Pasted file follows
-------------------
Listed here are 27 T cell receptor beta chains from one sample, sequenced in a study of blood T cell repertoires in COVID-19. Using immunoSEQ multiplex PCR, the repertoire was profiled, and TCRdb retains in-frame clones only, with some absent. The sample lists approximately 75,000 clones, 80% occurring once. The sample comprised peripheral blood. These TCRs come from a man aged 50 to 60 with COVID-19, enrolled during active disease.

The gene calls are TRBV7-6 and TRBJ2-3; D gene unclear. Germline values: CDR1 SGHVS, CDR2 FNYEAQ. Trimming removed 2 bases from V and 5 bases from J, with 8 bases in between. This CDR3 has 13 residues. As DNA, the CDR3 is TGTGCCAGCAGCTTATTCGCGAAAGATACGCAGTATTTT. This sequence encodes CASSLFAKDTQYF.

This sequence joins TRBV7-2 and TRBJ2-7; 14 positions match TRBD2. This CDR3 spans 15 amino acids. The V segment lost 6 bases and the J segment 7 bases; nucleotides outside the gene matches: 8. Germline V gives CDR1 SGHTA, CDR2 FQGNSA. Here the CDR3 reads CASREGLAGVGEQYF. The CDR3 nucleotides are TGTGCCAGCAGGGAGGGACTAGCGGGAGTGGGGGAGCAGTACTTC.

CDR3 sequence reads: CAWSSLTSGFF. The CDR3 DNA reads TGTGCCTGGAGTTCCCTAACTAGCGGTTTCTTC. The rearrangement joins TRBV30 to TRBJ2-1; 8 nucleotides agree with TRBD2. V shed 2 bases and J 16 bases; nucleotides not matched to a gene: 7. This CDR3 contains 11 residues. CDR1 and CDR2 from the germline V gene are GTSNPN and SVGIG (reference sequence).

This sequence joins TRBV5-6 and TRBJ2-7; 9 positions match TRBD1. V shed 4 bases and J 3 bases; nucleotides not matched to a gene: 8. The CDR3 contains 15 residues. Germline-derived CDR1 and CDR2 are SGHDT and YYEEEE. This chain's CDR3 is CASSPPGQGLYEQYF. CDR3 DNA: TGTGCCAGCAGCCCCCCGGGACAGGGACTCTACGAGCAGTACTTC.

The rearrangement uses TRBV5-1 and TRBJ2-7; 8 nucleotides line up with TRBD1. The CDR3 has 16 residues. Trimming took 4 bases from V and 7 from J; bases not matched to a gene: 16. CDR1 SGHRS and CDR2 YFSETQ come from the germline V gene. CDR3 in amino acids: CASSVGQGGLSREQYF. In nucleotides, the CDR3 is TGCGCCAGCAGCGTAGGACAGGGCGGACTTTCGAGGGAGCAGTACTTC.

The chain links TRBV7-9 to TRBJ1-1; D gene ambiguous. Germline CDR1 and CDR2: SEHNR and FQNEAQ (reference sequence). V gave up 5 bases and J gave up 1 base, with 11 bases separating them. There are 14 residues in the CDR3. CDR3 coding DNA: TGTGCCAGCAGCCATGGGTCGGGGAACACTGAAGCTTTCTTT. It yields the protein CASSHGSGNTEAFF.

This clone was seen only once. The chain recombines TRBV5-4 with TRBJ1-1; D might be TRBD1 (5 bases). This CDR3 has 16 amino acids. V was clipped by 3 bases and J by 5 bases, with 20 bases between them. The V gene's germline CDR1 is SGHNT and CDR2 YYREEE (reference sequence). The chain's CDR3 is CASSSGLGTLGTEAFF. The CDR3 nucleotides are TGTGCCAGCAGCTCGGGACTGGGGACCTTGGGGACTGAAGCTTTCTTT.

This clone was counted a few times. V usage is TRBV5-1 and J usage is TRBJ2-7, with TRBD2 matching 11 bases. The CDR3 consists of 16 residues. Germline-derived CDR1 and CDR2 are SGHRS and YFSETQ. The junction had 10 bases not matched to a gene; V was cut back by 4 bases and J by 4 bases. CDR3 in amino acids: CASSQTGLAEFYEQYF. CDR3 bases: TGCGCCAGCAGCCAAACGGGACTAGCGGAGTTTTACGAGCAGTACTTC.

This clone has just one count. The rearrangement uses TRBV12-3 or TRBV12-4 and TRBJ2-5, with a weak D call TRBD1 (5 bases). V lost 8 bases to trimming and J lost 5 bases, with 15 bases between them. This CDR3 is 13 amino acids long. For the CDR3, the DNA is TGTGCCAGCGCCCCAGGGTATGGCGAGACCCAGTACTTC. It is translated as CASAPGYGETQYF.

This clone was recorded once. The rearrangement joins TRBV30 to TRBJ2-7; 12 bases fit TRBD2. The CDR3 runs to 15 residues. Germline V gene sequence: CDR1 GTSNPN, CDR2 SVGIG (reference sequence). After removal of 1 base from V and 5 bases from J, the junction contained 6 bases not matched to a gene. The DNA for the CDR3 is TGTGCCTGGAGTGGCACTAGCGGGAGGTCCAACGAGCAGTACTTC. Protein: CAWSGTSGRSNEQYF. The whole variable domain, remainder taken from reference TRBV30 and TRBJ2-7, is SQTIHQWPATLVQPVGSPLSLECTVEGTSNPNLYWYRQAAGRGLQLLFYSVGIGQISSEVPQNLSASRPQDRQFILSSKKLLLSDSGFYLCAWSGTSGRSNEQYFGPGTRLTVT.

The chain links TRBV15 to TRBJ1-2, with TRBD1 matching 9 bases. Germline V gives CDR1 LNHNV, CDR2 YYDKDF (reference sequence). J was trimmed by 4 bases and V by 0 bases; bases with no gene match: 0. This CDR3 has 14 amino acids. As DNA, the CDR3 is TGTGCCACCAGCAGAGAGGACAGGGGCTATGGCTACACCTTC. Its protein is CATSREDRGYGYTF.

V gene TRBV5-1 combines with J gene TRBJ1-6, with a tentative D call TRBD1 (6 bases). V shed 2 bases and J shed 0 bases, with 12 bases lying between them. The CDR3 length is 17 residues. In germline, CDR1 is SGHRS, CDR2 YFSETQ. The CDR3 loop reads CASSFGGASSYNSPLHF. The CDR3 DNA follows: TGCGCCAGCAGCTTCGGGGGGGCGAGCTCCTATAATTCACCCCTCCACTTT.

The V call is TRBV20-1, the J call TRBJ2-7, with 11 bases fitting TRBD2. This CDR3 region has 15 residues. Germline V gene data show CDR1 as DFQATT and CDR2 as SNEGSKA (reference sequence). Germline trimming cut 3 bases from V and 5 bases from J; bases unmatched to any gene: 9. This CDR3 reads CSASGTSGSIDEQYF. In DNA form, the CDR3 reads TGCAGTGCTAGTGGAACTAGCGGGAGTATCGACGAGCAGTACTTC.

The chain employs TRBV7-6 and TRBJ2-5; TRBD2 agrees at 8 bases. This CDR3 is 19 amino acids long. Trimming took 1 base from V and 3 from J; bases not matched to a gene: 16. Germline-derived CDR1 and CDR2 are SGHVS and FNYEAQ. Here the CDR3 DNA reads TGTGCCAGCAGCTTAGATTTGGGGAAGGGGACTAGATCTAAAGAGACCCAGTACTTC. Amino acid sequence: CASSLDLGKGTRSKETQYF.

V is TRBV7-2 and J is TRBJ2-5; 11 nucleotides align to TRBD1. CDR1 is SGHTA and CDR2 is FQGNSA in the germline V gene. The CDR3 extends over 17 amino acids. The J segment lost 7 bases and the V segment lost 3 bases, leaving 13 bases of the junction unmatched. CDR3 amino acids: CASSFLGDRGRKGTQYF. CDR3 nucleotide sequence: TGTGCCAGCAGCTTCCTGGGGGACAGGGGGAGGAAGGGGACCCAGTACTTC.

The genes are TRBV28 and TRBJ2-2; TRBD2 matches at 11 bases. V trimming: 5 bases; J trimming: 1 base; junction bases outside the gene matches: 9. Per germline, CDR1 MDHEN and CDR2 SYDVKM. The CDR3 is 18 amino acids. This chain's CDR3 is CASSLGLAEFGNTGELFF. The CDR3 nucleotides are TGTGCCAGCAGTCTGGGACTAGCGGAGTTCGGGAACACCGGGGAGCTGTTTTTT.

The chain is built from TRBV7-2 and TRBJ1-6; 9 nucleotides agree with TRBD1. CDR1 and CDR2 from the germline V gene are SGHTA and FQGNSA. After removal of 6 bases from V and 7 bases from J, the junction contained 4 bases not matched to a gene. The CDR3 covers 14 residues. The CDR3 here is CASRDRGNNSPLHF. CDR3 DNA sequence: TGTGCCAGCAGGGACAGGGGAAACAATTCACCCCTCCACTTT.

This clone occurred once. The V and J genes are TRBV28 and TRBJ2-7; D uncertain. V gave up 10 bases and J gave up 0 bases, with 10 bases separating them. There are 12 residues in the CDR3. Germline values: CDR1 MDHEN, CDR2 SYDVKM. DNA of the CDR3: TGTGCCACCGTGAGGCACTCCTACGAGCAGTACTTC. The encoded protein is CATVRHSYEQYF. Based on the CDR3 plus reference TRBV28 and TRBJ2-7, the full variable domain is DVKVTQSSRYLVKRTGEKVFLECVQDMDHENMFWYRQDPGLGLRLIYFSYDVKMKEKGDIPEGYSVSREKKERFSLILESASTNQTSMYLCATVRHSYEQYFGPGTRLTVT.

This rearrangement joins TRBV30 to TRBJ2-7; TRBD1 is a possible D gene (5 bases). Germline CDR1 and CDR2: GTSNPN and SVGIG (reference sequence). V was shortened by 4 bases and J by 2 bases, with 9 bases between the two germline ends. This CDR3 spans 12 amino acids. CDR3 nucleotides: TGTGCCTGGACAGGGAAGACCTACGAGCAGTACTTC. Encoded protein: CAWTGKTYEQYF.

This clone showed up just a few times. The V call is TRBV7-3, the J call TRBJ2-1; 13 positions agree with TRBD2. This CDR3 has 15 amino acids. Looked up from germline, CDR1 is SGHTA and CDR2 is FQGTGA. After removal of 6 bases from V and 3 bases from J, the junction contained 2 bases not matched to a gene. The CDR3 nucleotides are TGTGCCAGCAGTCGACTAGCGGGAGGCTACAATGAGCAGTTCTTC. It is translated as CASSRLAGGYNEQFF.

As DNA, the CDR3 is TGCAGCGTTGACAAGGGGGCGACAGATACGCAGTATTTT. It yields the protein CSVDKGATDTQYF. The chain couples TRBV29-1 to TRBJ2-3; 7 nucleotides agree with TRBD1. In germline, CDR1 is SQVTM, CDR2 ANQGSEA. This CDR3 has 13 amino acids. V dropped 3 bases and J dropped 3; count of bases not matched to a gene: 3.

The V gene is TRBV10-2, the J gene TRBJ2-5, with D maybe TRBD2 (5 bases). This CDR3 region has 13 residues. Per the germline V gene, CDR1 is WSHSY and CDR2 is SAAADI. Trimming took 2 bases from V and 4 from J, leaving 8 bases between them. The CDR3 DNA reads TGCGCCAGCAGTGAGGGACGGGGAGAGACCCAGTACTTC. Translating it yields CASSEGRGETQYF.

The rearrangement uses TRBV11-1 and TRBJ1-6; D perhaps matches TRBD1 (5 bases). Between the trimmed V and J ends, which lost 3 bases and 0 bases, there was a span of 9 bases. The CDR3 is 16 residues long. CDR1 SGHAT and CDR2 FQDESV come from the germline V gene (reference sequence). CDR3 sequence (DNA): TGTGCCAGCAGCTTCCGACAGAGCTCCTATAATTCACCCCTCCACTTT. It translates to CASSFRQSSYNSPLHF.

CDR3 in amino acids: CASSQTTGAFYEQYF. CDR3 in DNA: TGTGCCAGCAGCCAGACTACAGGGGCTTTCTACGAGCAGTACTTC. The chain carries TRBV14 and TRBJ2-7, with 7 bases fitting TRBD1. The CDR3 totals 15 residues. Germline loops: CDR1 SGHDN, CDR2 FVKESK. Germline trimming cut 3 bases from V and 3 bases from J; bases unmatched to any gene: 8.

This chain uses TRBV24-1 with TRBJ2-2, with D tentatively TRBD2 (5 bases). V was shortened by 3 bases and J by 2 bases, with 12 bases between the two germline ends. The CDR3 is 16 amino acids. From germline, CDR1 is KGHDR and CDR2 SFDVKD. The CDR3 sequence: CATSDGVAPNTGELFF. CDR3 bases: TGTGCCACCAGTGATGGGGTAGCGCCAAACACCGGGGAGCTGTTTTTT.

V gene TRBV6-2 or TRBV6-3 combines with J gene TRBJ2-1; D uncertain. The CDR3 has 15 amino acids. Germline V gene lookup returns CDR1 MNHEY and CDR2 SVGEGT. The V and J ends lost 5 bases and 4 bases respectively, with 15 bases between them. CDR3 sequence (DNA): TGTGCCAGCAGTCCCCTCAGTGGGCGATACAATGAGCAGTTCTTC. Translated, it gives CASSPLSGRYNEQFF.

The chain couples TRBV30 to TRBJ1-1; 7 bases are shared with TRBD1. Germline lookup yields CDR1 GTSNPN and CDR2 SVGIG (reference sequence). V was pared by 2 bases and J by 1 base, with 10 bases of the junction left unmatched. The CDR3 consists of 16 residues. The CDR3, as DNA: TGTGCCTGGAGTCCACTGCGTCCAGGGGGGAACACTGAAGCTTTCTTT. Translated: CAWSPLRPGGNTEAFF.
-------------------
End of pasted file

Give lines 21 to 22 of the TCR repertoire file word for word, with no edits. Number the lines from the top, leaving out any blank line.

This clone showed up just a few times. The V call is TRBV7-3, the J call TRBJ2-1; 13 positions agree with TRBD2. This CDR3 has 15 amino acids. Looked up from germline, CDR1 is SGHTA and CDR2 is FQGTGA. After removal of 6 bases from V and 3 bases from J, the junction contained 2 bases not matched to a gene. The CDR3 nucleotides are TGTGCCAGCAGTCGACTAGCGGGAGGCTACAATGAGCAGTTCTTC. It is translated as CASSRLAGGYNEQFF.

As DNA, the CDR3 is TGCAGCGTTGACAAGGGGGCGACAGATACGCAGTATTTT. It yields the protein CSVDKGATDTQYF. The chain couples TRBV29-1 to TRBJ2-3; 7 nucleotides agree with TRBD1. In germline, CDR1 is SQVTM, CDR2 ANQGSEA. This CDR3 has 13 amino acids. V dropped 3 bases and J dropped 3; count of bases not matched to a gene: 3.